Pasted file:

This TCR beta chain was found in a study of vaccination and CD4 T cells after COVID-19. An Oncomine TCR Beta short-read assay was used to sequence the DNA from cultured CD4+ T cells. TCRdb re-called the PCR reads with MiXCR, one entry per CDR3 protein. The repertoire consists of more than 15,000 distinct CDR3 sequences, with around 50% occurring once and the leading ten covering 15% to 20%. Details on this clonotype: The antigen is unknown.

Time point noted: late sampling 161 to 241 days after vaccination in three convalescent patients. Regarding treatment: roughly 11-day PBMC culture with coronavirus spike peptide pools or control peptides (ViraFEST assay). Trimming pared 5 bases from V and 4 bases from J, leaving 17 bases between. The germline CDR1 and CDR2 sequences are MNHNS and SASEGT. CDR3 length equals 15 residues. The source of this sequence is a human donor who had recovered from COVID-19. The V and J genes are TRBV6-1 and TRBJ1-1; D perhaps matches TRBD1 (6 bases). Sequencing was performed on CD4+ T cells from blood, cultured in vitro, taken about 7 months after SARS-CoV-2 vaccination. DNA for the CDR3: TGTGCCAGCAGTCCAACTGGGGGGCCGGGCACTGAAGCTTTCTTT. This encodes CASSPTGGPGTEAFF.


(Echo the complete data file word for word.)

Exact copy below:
This TCR beta chain was found in a study of vaccination and CD4 T cells after COVID-19. An Oncomine TCR Beta short-read assay was used to sequence the DNA from cultured CD4+ T cells. TCRdb re-called the PCR reads with MiXCR, one entry per CDR3 protein. The repertoire consists of more than 15,000 distinct CDR3 sequences, with around 50% occurring once and the leading ten covering 15% to 20%. Details on this clonotype: The antigen is unknown.

Time point noted: late sampling 161 to 241 days after vaccination in three convalescent patients. Regarding treatment: roughly 11-day PBMC culture with coronavirus spike peptide pools or control peptides (ViraFEST assay). Trimming pared 5 bases from V and 4 bases from J, leaving 17 bases between. The germline CDR1 and CDR2 sequences are MNHNS and SASEGT. CDR3 length equals 15 residues. The source of this sequence is a human donor who had recovered from COVID-19. The V and J genes are TRBV6-1 and TRBJ1-1; D perhaps matches TRBD1 (6 bases). Sequencing was performed on CD4+ T cells from blood, cultured in vitro, taken about 7 months after SARS-CoV-2 vaccination. DNA for the CDR3: TGTGCCAGCAGTCCAACTGGGGGGCCGGGCACTGAAGCTTTCTTT. This encodes CASSPTGGPGTEAFF.